[…]On top of negatively affecting applicants and participants, administrative burdens are detrimental to program administrators. Burdens pull administrators away from providing people with helpful and personalized assistance and instead leave them to comb through voluminous amounts of paperwork and to adjudicate minute filing deficiencies.27 Government workers should have rewarding jobs providing aid to those who need it most, but they are often left overwhelmed, which, sadly, can translate into negative experiences for people seeking assistance. […]
• From Disability Scoop: “Pediatricians Get New Guidance On Cerebral Palsy”
A pair of major health organizations are issuing new guidance to doctors about how to identify children with cerebral palsy and appropriately treat the condition.
In a clinical report and an executive summary published online this month in the journal Pediatrics, the American Academy of Pediatrics and the American Academy for Cerebral Palsy and Developmental Medicine said it’s critical for kids to be screened and identified early to ensure the best outcomes.
[…] If kids with the developmental disability experience new symptoms or functional declines, physicians should fully investigate the changes without assuming that they are the result of cerebral palsy, the medical groups said.
“It really does ‘take a village’ to help children with CP reach their full potential,” said Dr. Garey Noritz, lead author of the report and chairperson of the American Academy of Pediatrics Council on Children With Disabilities. “Families and physicians share this goal and can partner to improve quality of life by focusing on the strengths of the child and family, providing appropriate services and adapting the environment to the needs of each child.”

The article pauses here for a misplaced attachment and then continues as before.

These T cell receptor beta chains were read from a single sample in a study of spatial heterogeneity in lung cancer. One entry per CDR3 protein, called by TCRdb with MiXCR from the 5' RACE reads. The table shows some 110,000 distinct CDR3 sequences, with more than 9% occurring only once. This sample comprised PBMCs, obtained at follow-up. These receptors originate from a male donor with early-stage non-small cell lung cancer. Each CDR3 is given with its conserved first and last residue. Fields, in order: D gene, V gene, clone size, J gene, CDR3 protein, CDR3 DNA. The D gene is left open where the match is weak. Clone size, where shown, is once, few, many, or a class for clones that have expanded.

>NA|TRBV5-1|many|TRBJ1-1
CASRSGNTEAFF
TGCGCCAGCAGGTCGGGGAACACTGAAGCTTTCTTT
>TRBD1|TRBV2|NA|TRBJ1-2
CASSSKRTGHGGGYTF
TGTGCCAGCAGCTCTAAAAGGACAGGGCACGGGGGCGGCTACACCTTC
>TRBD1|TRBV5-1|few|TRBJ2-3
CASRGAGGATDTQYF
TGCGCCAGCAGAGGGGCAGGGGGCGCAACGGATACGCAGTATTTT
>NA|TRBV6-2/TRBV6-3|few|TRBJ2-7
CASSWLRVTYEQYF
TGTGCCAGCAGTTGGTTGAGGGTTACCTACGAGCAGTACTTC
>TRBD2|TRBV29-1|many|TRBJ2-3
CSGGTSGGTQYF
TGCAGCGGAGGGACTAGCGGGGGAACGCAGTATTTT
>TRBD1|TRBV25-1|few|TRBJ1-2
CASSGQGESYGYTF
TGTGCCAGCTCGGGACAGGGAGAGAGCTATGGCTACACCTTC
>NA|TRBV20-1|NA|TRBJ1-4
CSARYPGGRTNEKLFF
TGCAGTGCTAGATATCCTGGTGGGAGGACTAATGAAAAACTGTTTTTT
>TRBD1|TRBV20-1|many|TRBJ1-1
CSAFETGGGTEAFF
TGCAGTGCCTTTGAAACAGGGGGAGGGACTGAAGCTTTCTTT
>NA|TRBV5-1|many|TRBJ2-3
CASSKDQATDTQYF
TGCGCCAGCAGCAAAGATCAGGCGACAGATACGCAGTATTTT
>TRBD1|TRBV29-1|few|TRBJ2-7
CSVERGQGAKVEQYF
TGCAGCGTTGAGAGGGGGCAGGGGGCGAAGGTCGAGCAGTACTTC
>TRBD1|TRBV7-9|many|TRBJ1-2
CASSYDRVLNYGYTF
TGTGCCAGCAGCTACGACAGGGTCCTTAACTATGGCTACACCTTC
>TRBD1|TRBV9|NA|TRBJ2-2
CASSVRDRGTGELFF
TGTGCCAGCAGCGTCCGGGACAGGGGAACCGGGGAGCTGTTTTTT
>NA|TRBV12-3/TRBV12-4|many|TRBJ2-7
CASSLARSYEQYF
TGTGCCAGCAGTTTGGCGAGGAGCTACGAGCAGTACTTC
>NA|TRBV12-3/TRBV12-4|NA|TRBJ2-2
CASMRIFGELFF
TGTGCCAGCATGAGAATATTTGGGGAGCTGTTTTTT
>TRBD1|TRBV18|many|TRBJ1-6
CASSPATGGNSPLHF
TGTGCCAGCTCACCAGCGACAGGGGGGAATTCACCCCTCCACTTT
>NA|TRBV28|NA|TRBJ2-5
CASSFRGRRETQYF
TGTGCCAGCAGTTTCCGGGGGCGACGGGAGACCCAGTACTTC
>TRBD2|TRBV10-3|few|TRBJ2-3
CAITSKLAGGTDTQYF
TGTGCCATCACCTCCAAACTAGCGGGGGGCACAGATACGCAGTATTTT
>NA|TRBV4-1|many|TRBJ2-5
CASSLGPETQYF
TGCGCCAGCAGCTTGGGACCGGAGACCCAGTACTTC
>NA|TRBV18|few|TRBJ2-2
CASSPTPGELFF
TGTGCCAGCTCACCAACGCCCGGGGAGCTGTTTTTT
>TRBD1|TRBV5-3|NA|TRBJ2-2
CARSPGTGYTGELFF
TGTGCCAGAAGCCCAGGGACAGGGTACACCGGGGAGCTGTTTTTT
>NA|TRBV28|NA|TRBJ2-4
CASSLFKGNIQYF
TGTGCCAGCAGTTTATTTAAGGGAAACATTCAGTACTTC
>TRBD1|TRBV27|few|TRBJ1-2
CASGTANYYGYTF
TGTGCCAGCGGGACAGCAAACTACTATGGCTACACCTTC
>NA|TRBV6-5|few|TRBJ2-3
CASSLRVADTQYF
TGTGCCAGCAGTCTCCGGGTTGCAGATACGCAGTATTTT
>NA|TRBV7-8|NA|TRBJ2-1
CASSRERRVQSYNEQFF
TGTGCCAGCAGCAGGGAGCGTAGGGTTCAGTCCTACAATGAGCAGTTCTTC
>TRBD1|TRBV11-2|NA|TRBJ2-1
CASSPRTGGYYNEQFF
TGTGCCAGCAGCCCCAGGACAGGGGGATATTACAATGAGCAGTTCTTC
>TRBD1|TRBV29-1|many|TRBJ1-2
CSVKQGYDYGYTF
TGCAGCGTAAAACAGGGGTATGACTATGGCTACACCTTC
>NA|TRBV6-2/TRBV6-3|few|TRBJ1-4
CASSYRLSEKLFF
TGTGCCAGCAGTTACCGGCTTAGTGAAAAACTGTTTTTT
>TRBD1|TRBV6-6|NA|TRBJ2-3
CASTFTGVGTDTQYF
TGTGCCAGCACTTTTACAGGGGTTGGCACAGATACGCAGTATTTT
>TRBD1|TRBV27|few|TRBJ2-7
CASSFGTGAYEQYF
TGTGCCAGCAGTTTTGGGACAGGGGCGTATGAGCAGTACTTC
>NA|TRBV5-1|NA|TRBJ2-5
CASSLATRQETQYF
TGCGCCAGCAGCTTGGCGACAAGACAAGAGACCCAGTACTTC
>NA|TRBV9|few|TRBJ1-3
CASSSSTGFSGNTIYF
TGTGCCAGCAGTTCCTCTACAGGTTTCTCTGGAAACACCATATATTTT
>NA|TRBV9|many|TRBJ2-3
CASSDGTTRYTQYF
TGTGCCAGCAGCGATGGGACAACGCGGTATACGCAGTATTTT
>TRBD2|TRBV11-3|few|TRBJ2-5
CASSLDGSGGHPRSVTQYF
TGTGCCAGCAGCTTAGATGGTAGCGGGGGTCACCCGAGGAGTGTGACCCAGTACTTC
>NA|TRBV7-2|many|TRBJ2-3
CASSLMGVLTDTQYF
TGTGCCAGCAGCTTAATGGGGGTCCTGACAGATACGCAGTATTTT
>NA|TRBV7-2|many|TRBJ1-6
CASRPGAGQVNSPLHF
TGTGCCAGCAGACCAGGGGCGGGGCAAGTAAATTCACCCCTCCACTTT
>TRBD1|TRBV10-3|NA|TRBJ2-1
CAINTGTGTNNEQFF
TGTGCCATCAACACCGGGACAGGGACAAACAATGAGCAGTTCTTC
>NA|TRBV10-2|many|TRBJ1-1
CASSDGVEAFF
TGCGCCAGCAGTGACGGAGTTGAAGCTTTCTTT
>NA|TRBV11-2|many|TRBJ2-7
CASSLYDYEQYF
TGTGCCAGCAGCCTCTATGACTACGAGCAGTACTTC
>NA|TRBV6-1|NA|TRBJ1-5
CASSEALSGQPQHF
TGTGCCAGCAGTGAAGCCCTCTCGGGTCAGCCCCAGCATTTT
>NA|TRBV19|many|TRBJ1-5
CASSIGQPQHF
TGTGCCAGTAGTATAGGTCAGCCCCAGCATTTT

• From The Oregonian/OregonLive: “Oregon students with disabilities were promised extra help post-pandemic, but 15 months later, aid is limited”
Oregon public schools enroll about 80,000 students with disabilities, many of whom struggled mightily during the year-plus-long switch to online school.
As a result, state and federal officials ordered the state’s 197 school districts to provide intensive make-up services to special education students who missed out on help such as speech therapy or one-on-one reading instruction to which they were legally entitled during the pandemic. They also directed schools to ensure catch-up by June 2023 for students on individual education plans who made little to no progress during online school.
But parents, teachers and advocates say that stretched-thin school districts are struggling to provide the promised services, given severe staffing shortages.
“It takes all [my] mind, body and soul to get what [the district] is legally obligated to give my child,” said Korallynn Basham, whose 8-year-old daughter Clara, a second grader at Creston Elementary School, has a rare genetic development disorder known as Williams-Beuren syndrome.
The requirement that schools provided amped up special education services only applies to last school year and this one, and a spokesperson said the Oregon Department of Education does not anticipate extending it, even if children with disabilities remain far off track or didn’t receive any extra help. […]